Wednesday, October 17, 2012


“I’m going to…” flap, flap, flap goes my Hubby’s hand, pointer finger extended.
I try to look at the direction his finger is pointing. Fortunately he isn't using his middle finger today as he often does, citing that his middle finger seldom gets any use by itself and therefore needs more usage.  
It appears that Steve is pointing at the lamp in the corner. I walk towards the closest window and peer beyond that point of the wall. I am now looking at a huge cedar stump.
“Are you heading outside?” I guessed.
“No, no, no!” comes the booming response accompanied by more vigorous flapping.
I try to guess again. “Out to the store?”
“NO!” shouts the Hubster. He throws his arm down in frustration and stomps off to the basement stairs. 

I follow along behind him.
As it turns out, he’s heading down to the laundry room to change out the water filter we have on our house water supply. We live in a rural area and have a well. Our well water has a lot of iron in it so we filter it. Keeps the rust stains down. I  can’t use bleach for cleaning or for doing laundry, and I also purify our drinking water from the tap. We don’t have a monthly water bill however, so it’s worth it.
Back to the flapping and finger waving. Many Aspies use ‘stimming’ to calm themselves. My husband becomes agitated and frustrated when he can’t find the words he wishes to use to communicate. I’m not quite sure if the flapping and waving really help him calm himself though. It often seems to make him more anxious.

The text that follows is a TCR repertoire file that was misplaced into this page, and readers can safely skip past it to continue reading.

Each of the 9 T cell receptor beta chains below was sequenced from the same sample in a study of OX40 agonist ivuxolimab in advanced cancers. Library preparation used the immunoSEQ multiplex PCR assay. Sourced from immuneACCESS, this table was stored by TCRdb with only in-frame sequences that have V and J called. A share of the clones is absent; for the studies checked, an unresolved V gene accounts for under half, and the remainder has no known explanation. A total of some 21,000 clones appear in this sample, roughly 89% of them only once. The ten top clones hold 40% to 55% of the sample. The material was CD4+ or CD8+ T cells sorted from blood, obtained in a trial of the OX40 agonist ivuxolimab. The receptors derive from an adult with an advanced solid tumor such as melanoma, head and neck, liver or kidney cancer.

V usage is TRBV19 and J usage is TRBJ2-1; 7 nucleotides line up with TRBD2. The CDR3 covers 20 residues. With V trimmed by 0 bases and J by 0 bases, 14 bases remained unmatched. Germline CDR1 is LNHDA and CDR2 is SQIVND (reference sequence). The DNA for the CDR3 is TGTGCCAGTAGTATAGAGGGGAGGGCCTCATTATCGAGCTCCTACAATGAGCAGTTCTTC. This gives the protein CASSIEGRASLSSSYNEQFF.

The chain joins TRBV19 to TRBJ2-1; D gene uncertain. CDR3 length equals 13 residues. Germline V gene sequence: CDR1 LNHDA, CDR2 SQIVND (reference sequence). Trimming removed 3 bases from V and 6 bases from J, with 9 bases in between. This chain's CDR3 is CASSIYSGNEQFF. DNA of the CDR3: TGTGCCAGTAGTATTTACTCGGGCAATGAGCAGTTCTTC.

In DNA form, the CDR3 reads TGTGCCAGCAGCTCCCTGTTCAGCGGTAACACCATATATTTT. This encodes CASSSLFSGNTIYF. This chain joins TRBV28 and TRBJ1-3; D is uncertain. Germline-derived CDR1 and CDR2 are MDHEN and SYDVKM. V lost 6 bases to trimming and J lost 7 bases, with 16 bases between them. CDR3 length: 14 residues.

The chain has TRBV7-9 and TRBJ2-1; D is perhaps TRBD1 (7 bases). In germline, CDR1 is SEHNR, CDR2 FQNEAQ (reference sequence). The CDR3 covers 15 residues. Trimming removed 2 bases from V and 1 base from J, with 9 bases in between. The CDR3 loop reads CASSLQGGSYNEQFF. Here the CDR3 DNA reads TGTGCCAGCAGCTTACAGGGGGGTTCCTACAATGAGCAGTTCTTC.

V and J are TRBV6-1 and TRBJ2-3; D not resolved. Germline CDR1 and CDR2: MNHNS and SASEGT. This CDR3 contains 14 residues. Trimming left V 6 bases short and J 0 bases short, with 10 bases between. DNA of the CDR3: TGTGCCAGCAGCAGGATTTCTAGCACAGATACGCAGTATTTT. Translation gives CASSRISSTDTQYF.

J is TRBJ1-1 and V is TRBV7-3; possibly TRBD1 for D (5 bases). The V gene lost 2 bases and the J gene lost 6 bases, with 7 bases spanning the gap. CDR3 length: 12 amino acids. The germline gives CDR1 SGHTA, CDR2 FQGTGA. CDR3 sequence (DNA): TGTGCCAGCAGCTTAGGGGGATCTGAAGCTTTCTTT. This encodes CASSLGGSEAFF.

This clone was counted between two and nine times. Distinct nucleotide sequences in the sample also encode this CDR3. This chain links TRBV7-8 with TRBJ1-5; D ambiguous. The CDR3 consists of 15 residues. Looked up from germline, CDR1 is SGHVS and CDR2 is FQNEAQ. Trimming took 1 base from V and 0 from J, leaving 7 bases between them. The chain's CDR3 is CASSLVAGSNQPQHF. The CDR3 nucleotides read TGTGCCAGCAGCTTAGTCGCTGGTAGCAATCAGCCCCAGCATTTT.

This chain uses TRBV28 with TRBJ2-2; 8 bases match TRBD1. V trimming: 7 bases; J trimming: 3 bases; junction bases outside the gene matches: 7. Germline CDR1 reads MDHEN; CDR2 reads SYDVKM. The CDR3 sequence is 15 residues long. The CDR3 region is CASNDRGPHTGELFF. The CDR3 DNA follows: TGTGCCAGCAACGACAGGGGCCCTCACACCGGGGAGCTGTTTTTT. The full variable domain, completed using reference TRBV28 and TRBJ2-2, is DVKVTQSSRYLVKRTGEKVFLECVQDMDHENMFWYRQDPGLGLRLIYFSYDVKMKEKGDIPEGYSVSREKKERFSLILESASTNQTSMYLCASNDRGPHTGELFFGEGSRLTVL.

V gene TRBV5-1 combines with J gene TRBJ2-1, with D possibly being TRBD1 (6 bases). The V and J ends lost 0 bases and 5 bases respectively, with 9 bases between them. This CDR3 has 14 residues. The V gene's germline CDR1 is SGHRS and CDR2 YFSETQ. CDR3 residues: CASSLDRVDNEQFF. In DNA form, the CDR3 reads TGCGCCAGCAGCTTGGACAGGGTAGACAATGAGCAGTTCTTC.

I ran across a blog by ASpiring Dad who addresses this issue. It was written several years ago but includes recent posts from others that are eye-opening. ‘Dad’ mentions:
A profound first-hand account of hand-flapping is featured in an article called “A Boy, a Mother and a Rare Map of Autism’s World”. In it, Tito Mukhopadhyay, a 14 year old boy from India with severe autism explains why he flaps his hands like this: “I am calming myself. My senses are so disconnected, I lose my body. So I flap. If I don’t do this, I feel scattered and anxious. I hardly realized that I had a body. I needed constant movement, which made me get the feeling of my body”. Tito’s nervous system receives so little input that he cannot sense a connection with his own body. His hand flapping is his attempt to calm himself and gain a sense of his body’s existence. 

Personally, even after all these years with Steve, I can still find the flapping to be so irritating that I want to shake my finger back at him while he is flapping at me. All of my life I've equated ‘finger shaking’ as scolding. It’s very deeply ingrained in my psyche, probably as deeply as Steve’s stimming is in his subconscious. So my finger remains still. I am not his mother.
Occasionally we are out somewhere together as the flapping starts, so I will also raise my hands to flap, and begin dancing with the Hubster. Making a joke out of it takes any ‘criticism’ out of the equation, and makes us look like we are having fun. Or equally crazy. It forces me to ‘lighten up’, and slows Steve down to the point that he can ‘find his words’.
After all, our kids are very well trained to grab at things that I point to across the room when I can’t seem to find the right word quickly. It’s certainly not solely an Asperger trait to forget words, lol!

1 comment:

  1. ben posted about his own need to flap, reminding me that my hubby does indeed flapping in happiness, frustration, joy, sorrow - often accompanied by skipping! thank you, ben...